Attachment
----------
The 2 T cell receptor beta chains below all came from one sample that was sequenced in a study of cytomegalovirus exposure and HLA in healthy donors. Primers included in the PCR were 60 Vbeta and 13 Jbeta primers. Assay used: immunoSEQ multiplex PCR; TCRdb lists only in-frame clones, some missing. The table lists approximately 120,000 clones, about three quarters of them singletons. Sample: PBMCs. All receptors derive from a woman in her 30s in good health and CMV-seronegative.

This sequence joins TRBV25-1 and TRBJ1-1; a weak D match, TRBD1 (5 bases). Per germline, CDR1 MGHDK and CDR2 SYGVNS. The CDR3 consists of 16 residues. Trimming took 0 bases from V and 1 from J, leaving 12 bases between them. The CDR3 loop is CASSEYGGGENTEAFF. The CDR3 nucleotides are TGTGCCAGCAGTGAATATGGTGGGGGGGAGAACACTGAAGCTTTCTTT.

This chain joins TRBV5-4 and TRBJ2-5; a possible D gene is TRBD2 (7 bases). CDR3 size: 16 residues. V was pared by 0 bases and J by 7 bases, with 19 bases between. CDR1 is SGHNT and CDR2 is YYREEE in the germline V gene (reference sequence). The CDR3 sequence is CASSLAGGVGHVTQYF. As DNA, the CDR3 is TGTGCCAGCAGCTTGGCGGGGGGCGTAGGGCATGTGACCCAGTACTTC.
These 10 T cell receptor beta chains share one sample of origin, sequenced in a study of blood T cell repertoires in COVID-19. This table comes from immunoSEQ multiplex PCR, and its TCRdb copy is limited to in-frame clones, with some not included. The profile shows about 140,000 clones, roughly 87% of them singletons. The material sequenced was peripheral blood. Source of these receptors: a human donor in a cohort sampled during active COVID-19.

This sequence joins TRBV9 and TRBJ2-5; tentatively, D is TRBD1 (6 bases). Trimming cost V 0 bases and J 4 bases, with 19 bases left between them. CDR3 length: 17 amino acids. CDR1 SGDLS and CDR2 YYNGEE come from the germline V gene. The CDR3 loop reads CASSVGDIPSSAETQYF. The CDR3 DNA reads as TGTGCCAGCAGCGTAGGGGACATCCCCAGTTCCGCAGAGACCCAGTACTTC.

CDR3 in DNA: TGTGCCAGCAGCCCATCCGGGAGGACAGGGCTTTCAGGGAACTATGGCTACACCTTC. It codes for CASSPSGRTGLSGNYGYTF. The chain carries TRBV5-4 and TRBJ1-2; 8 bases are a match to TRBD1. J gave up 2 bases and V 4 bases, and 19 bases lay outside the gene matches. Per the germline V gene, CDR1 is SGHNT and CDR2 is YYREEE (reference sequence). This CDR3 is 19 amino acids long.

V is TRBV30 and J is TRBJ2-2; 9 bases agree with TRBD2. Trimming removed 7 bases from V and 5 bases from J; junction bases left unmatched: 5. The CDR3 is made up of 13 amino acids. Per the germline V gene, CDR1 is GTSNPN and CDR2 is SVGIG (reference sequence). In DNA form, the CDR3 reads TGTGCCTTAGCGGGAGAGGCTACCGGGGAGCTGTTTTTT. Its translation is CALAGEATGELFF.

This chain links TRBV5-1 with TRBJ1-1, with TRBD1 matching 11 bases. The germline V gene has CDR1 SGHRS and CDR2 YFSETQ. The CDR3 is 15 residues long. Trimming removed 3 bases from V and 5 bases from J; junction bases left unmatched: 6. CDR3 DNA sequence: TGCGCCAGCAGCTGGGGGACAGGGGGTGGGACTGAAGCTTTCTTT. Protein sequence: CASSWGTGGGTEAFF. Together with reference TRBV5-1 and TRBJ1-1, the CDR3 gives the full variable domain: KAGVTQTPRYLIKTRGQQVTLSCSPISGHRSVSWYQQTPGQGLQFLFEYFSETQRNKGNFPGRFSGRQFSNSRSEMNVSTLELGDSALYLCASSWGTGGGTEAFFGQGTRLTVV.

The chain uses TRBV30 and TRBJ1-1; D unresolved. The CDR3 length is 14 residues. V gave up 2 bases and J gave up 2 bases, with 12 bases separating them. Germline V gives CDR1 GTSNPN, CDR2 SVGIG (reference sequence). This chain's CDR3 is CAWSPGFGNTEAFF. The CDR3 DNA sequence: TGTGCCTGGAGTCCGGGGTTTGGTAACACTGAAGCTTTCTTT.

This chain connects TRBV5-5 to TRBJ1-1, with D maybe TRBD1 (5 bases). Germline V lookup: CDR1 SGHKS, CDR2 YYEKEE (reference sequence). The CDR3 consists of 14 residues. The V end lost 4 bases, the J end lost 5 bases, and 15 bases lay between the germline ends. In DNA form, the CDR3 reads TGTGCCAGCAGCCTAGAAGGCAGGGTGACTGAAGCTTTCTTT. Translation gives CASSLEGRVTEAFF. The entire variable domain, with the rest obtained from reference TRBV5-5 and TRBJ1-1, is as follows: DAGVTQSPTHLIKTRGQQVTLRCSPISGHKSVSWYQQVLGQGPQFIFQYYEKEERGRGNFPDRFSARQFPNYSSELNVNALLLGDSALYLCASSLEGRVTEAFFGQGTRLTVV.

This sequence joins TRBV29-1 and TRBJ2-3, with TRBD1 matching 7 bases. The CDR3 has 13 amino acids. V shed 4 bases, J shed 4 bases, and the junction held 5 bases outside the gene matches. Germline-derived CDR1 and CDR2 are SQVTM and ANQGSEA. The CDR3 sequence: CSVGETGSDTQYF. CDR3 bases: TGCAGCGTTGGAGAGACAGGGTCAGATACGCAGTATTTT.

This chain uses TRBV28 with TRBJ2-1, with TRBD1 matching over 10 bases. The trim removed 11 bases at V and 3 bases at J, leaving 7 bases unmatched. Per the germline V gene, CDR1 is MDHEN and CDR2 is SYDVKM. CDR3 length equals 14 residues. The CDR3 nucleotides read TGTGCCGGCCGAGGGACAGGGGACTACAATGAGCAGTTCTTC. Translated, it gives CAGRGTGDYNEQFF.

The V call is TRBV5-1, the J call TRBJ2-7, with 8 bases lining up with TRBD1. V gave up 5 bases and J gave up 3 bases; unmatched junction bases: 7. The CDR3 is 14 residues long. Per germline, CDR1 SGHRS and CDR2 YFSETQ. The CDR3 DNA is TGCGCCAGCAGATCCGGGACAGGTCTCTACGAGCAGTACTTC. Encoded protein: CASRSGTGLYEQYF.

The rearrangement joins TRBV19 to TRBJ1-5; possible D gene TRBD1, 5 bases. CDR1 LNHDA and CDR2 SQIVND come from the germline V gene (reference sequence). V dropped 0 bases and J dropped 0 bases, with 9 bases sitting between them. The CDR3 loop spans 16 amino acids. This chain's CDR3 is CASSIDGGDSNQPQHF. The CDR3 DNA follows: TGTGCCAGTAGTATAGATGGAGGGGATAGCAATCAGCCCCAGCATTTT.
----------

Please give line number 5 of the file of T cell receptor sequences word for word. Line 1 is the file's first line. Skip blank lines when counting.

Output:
This sequence joins TRBV9 and TRBJ2-5; tentatively, D is TRBD1 (6 bases). Trimming cost V 0 bases and J 4 bases, with 19 bases left between them. CDR3 length: 17 amino acids. CDR1 SGDLS and CDR2 YYNGEE come from the germline V gene. The CDR3 loop reads CASSVGDIPSSAETQYF. The CDR3 DNA reads as TGTGCCAGCAGCGTAGGGGACATCCCCAGTTCCGCAGAGACCCAGTACTTC.